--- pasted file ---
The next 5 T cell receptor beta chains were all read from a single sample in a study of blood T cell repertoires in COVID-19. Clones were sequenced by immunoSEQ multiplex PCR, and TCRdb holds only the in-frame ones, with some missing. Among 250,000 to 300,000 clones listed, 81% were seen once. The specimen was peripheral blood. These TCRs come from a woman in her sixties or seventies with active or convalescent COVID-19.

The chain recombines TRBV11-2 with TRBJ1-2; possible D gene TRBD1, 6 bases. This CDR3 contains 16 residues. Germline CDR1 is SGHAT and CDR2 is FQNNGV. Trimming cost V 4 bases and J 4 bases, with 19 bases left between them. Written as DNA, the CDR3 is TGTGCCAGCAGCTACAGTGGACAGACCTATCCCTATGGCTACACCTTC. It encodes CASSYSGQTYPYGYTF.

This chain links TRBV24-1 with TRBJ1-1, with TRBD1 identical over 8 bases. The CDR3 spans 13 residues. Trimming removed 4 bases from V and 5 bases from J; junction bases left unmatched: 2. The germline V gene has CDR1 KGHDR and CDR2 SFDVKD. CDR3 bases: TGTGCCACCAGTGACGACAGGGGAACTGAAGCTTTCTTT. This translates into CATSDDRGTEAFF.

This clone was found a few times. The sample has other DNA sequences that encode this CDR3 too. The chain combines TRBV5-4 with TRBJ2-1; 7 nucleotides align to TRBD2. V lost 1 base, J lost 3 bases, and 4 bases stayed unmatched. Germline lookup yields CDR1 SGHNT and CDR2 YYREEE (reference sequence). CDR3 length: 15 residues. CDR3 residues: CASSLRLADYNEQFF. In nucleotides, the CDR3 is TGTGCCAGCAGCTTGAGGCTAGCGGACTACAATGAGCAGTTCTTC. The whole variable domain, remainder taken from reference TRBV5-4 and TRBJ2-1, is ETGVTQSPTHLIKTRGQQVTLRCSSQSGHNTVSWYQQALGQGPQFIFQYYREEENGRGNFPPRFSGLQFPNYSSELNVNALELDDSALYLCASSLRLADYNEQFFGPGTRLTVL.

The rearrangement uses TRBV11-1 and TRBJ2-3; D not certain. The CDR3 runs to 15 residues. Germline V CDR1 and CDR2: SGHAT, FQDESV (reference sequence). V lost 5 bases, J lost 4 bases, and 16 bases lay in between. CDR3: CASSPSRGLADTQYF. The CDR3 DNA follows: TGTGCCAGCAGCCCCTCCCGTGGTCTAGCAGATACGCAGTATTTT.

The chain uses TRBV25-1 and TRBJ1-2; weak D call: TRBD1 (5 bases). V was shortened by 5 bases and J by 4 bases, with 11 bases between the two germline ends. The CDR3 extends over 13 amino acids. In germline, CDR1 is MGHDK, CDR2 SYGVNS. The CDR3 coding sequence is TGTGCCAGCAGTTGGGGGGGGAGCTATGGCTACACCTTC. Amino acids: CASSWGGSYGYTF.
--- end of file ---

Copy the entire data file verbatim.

The next 5 T cell receptor beta chains were all read from a single sample in a study of blood T cell repertoires in COVID-19. Clones were sequenced by immunoSEQ multiplex PCR, and TCRdb holds only the in-frame ones, with some missing. Among 250,000 to 300,000 clones listed, 81% were seen once. The specimen was peripheral blood. These TCRs come from a woman in her sixties or seventies with active or convalescent COVID-19.

The chain recombines TRBV11-2 with TRBJ1-2; possible D gene TRBD1, 6 bases. This CDR3 contains 16 residues. Germline CDR1 is SGHAT and CDR2 is FQNNGV. Trimming cost V 4 bases and J 4 bases, with 19 bases left between them. Written as DNA, the CDR3 is TGTGCCAGCAGCTACAGTGGACAGACCTATCCCTATGGCTACACCTTC. It encodes CASSYSGQTYPYGYTF.

This chain links TRBV24-1 with TRBJ1-1, with TRBD1 identical over 8 bases. The CDR3 spans 13 residues. Trimming removed 4 bases from V and 5 bases from J; junction bases left unmatched: 2. The germline V gene has CDR1 KGHDR and CDR2 SFDVKD. CDR3 bases: TGTGCCACCAGTGACGACAGGGGAACTGAAGCTTTCTTT. This translates into CATSDDRGTEAFF.

This clone was found a few times. The sample has other DNA sequences that encode this CDR3 too. The chain combines TRBV5-4 with TRBJ2-1; 7 nucleotides align to TRBD2. V lost 1 base, J lost 3 bases, and 4 bases stayed unmatched. Germline lookup yields CDR1 SGHNT and CDR2 YYREEE (reference sequence). CDR3 length: 15 residues. CDR3 residues: CASSLRLADYNEQFF. In nucleotides, the CDR3 is TGTGCCAGCAGCTTGAGGCTAGCGGACTACAATGAGCAGTTCTTC. The whole variable domain, remainder taken from reference TRBV5-4 and TRBJ2-1, is ETGVTQSPTHLIKTRGQQVTLRCSSQSGHNTVSWYQQALGQGPQFIFQYYREEENGRGNFPPRFSGLQFPNYSSELNVNALELDDSALYLCASSLRLADYNEQFFGPGTRLTVL.

The rearrangement uses TRBV11-1 and TRBJ2-3; D not certain. The CDR3 runs to 15 residues. Germline V CDR1 and CDR2: SGHAT, FQDESV (reference sequence). V lost 5 bases, J lost 4 bases, and 16 bases lay in between. CDR3: CASSPSRGLADTQYF. The CDR3 DNA follows: TGTGCCAGCAGCCCCTCCCGTGGTCTAGCAGATACGCAGTATTTT.

The chain uses TRBV25-1 and TRBJ1-2; weak D call: TRBD1 (5 bases). V was shortened by 5 bases and J by 4 bases, with 11 bases between the two germline ends. The CDR3 extends over 13 amino acids. In germline, CDR1 is MGHDK, CDR2 SYGVNS. The CDR3 coding sequence is TGTGCCAGCAGTTGGGGGGGGAGCTATGGCTACACCTTC. Amino acids: CASSWGGSYGYTF.